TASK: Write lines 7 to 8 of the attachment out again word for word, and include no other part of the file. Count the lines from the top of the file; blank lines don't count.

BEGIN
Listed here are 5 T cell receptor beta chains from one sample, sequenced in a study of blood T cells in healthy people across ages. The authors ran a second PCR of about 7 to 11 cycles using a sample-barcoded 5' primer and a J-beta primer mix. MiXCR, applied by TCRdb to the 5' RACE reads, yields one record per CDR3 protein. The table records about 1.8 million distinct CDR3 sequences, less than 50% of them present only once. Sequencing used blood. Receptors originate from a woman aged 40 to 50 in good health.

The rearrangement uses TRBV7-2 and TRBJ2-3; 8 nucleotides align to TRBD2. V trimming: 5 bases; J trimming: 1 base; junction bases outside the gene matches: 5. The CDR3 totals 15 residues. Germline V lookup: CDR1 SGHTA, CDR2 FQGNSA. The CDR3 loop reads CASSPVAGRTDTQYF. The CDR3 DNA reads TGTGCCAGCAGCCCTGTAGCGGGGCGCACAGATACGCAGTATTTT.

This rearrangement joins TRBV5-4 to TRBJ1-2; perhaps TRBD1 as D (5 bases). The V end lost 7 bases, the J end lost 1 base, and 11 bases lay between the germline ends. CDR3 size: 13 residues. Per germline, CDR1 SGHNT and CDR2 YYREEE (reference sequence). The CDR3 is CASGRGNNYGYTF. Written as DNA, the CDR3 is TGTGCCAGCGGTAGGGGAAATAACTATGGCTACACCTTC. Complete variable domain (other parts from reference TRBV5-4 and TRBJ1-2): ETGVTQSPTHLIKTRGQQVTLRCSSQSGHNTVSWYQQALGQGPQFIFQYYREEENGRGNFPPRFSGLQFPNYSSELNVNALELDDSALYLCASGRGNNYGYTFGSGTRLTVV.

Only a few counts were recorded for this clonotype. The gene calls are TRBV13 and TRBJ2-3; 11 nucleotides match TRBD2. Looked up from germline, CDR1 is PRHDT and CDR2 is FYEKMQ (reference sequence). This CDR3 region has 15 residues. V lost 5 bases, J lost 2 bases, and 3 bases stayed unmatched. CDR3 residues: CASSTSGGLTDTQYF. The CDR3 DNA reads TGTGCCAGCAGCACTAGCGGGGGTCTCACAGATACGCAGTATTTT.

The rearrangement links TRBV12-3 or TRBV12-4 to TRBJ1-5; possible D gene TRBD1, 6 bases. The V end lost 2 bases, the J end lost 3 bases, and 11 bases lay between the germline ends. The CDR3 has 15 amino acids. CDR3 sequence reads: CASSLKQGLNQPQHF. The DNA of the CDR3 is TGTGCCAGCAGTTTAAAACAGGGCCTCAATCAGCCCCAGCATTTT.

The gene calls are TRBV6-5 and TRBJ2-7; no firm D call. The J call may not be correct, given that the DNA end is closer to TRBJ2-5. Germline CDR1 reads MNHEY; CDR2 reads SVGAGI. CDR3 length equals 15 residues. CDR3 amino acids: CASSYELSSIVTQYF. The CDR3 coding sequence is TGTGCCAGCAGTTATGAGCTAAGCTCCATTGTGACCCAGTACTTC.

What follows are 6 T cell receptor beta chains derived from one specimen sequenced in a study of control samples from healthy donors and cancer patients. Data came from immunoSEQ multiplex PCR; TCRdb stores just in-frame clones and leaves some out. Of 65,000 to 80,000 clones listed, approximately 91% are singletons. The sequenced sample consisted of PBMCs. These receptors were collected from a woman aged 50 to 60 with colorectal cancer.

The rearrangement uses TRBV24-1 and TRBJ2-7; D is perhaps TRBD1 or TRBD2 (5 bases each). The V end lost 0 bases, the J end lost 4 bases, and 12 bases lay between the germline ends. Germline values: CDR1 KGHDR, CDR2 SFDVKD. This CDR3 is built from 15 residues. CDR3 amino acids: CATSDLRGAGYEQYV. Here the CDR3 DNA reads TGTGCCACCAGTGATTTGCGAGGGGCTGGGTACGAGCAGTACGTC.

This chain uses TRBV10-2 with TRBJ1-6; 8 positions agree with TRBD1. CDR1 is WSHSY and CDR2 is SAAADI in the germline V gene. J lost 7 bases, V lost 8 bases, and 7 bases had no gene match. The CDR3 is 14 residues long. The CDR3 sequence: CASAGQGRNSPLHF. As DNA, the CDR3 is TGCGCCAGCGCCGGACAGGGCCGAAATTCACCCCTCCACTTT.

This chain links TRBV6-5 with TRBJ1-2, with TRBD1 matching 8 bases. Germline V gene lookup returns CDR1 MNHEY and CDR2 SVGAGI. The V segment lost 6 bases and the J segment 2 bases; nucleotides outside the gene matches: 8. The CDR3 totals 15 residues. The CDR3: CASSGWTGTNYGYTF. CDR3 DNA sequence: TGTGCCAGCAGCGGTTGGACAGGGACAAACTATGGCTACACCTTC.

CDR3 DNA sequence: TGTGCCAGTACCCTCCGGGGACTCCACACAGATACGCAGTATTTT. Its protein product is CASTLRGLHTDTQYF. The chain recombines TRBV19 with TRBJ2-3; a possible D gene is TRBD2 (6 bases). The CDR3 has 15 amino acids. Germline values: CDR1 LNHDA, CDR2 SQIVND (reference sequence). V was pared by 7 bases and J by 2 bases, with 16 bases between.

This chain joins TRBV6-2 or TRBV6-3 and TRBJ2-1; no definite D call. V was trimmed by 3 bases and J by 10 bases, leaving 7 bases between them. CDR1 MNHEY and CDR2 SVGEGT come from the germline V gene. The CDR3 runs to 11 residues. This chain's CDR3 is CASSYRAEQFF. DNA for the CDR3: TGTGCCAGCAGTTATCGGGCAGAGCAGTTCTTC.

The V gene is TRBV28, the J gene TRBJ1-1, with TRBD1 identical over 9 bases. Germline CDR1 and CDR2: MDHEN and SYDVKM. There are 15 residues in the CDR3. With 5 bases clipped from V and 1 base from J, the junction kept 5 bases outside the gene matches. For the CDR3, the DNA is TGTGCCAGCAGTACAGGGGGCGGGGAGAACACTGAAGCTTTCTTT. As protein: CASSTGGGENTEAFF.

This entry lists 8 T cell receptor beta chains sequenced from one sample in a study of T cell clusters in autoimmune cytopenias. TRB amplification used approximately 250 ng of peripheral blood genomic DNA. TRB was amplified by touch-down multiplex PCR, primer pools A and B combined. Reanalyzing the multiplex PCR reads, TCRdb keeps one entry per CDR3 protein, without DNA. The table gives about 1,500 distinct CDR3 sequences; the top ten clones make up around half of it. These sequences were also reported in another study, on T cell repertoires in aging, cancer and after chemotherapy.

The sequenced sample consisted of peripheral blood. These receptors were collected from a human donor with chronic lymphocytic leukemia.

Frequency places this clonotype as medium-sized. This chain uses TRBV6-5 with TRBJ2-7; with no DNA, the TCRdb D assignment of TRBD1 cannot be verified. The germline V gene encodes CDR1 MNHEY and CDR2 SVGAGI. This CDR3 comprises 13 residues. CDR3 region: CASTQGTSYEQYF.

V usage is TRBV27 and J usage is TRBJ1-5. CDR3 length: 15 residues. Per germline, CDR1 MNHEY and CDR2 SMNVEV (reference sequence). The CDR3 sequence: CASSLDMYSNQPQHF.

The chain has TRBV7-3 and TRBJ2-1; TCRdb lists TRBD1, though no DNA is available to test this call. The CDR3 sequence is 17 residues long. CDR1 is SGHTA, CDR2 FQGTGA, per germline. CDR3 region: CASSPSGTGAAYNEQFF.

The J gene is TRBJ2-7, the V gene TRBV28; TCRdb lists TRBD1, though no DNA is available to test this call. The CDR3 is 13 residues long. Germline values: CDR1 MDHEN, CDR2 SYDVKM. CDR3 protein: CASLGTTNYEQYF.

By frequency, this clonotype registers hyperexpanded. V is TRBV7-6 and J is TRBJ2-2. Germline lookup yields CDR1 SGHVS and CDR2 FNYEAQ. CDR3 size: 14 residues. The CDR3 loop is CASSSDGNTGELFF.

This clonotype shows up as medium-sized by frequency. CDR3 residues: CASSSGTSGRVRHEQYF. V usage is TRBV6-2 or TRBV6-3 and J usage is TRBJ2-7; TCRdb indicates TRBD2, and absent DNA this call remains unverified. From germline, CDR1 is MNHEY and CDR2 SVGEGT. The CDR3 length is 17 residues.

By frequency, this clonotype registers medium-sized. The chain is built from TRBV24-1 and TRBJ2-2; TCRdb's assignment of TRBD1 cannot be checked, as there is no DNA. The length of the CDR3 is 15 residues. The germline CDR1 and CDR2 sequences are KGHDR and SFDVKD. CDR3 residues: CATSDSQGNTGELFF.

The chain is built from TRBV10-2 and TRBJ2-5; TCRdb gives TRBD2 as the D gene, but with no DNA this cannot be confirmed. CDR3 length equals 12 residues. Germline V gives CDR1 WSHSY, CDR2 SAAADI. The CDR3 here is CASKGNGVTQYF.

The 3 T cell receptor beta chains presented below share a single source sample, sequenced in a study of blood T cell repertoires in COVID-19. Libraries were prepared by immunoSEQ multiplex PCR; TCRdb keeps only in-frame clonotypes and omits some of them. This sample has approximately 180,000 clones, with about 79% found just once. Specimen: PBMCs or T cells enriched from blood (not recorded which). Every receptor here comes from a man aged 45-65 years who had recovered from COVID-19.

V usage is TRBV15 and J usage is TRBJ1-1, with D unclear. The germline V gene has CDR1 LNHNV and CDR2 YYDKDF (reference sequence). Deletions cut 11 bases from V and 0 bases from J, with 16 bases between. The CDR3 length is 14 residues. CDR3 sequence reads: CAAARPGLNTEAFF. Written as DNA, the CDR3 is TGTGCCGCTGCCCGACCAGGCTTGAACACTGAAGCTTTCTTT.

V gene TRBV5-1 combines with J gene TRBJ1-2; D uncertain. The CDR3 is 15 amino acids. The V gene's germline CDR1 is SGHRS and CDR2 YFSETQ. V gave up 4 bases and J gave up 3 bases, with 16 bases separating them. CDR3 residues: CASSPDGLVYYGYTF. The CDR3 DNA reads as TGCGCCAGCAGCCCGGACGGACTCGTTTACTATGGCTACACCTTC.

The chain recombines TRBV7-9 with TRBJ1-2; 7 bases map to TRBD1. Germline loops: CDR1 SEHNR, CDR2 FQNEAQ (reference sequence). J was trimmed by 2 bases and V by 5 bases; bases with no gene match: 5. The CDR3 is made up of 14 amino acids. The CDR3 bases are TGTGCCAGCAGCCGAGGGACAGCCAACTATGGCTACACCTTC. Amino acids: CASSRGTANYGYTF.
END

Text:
What follows are 6 T cell receptor beta chains derived from one specimen sequenced in a study of control samples from healthy donors and cancer patients. Data came from immunoSEQ multiplex PCR; TCRdb stores just in-frame clones and leaves some out. Of 65,000 to 80,000 clones listed, approximately 91% are singletons. The sequenced sample consisted of PBMCs. These receptors were collected from a woman aged 50 to 60 with colorectal cancer.

The rearrangement uses TRBV24-1 and TRBJ2-7; D is perhaps TRBD1 or TRBD2 (5 bases each). The V end lost 0 bases, the J end lost 4 bases, and 12 bases lay between the germline ends. Germline values: CDR1 KGHDR, CDR2 SFDVKD. This CDR3 is built from 15 residues. CDR3 amino acids: CATSDLRGAGYEQYV. Here the CDR3 DNA reads TGTGCCACCAGTGATTTGCGAGGGGCTGGGTACGAGCAGTACGTC.